'I had just finished reading a book by Eric Neuhoff about Dominique de Roux, the writer who stole signposts all the time. All Directions. I told myself that I was going to get out of this maze that I was in. I wasn't going to go round in circles.' Bertrand Burgalat replies to a youngster who wanted to know why he chose 'All Directions' (Toutes Directions) as the title of his latest album. Burgalat, who recently became a father, is starting a new life, a 'voyage of no return', at the age of nearly fifty.
What an idea
These days, we think about getting rid of anything we might have 'inherited', all those stupid problems with affiliation that we may have. Now they come back to haunt us without even giving us a warning. My father is a fan of Burgalat. I, on the other hand, didn't know much about him before I met him. Burgalat himself finds that 'neat'. I told myself, what an idea to go and interview a guy born in 1963 – the same year that my father was born – whose promo photos found on the web remind me more of the days before the war than of the new millennium. At the same time, Burgalat doesn't skimp on style: brown mocassins, tweed polo shirt tucked into pleated trousers and a pair of bifocal glasses – the same kind that Germany's famous Inspector Derrick wears.
Burgalat receives guests in his normal dandy attire in his Parisian home, near the office of his label, Tricatel, situated in the city's 18th arrondissement or district (there are twenty in total - ed). Whether you like him or not, there is one thing you must know about Burgalat: even if his style is outdated, he doesn't like to stand out. 'I've always had this tendency to go the opposite way to fashion,' he says. 'I think it's a mistake. I don't really care about being strange or unique. I'm not Karl Lagerfeld who is going to say that the eighteenth century is 'rubbish' and 'long live rock'. I'm not a trendsetter.'
'I'm not Karl Lagerfeld who is going to say that the eighteenth century is rubbish'
I find this strange, seeing as he seems to have a certain sensitivity to him which he describes throughout the interview as being 'anachronistic'. 'When I say anachronistic, it's because people consider me to be nostalgic,' he explains. 'That's actually not the case. There was an absolutely horrible term that they used at one point: they said that I was 'retro cool.' Let's just say that the sixties fashion can be seen even on Bertrand's belt buckle. On the other hand, Burgalat tries to free himself from these labels with the help of his music. 'I spend a lot of time in the studio banning anything which tries to 'resuscitate' the past,' he says. 'A lot of people have put another artist's name to mine simply because my music reminds them of what they heard back in the day. I've had people comparing me to Serge Gainsbourg, Burt Bacharach, easy-listening compilation albums... I have to admit that it makes me laugh.'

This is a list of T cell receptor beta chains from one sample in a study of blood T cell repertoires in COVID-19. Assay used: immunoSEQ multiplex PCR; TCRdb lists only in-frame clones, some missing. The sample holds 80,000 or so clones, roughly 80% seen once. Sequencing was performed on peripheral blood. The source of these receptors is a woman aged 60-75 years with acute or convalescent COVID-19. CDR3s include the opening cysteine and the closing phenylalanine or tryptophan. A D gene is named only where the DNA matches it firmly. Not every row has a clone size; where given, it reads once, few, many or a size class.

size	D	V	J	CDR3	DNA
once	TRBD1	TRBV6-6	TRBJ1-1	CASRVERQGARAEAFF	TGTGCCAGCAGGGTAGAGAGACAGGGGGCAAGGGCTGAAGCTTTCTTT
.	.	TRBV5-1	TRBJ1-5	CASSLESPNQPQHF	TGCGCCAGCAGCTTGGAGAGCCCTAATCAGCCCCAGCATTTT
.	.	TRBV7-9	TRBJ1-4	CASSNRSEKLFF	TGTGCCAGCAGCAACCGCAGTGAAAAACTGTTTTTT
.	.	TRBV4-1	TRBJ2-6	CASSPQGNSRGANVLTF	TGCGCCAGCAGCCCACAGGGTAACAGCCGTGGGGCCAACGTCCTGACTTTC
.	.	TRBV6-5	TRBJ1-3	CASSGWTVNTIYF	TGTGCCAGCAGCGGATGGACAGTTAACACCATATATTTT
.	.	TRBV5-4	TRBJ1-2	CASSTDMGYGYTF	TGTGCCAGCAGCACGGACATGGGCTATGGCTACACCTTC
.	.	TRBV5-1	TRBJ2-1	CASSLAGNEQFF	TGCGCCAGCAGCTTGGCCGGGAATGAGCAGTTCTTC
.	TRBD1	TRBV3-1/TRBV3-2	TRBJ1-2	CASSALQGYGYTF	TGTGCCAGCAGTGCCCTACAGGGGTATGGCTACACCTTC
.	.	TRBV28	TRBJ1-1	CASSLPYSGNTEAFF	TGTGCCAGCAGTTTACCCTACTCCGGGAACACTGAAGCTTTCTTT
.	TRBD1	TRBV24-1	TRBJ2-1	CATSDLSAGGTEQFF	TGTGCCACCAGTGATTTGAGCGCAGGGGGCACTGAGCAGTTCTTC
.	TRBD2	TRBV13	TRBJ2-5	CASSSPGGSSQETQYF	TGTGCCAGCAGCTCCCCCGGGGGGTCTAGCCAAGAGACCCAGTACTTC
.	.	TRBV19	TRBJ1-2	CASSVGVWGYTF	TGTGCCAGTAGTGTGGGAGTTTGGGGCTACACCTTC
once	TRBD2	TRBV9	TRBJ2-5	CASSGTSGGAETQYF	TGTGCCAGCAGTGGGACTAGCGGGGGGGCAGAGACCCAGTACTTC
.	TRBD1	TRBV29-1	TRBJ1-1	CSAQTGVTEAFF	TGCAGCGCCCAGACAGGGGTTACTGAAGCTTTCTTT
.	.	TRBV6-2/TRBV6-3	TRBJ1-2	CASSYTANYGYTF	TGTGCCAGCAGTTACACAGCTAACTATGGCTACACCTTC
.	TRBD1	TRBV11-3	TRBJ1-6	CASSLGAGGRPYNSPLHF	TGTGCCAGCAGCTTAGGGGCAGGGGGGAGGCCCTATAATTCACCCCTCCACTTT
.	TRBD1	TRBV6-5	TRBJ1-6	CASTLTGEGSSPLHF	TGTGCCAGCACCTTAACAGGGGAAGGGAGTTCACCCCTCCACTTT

'It's stupid but being a musician is something you learn'
This reference to Burt Bacharach could interpreted as a recognition of Bertrand's talent as both a composer and arranger which he has already shown in his previous three albums, The Sssound of Mmmusic (2000), Portrait-Robot (2005) and Chéri BB (2007). He even managed to seduce the director Eva Ionesco who asked him to make the soundtrack for her film, My Little Princess (2011). It's another way of saying that in France, Bertrand Burgalat is seen as a 'connoisseur of pop'. He is almost too talented. All the signs of talent in his music only reinforce the perception that people have of him as a musician who is too hard-working and too 'pernickity'. 'I'm not fussy,' he says. 'I improvise a lot. At the same time, I try to be precise in order to find the right combination, the right colour. It's stupid but a musician has to make music. I prefer to come up with ten small projects a bit all over the place – even if I'm not going to earn a lot of money - rather than one large project.' That's how it is - he is not another plastic Bertrand, but a rather 'spacey' one.
Burgalat's musical training started in the family home when he was a child. As the son of prefect, Burgalat travelled a lot and fell in love with the piano when he was six years old, yet quit his classical training at the age of twelve. Nowadays, he admits that he 'understands the spelling of the music but not the grammar'. It doesn't matter – Burgalat eventually wrote scores that he could be passionate about without too many hitches because he managed to get his ex-partner, the actress Valérie Lemercier (Chante, 1996) and the writer Michel Houellebecq (Human Presence, 2000), to sing. His battle with time, fashion, the music industry and much more started in 1996. He was signed by Tricatel, a label which signed such bands as April March, AS Dragon and Count Indigo, and was given the order of the arts and letters ('l’Ordre des Arts et des Lettres') by the minister of culture in 2009. Yes, Burgalat has been given the title of 'knight', yet another thing which seems a bit outdated.
Sixteen years later, in April 2012, Tricatel released Burgalat's second album, All Directions – an album where the artist is so relaxed that it is a sure sign of progress. 'I'm more confident and I ask myself more questions,' he says. Recorded in the Pyrenees, 'Toutes Directions' is an exceptionally modern album where you can almost sense the altitude at which the songs were recorded by the sheer amount of words. The words have been left to the lyricist – in this case, Burgalat himself. 'I am able to stick to my own words if I don't use a lyricist,' he explains. In this way, the latest 'architect' of French pop leaves us with a set of signposted directions in order to better understand his music. It's a sensual kind of music. After a disc like All Directions, I can be sure of one thing: I wouldn't do the same thing again. I need to move on.' No doubt Burgalat will, in all directions.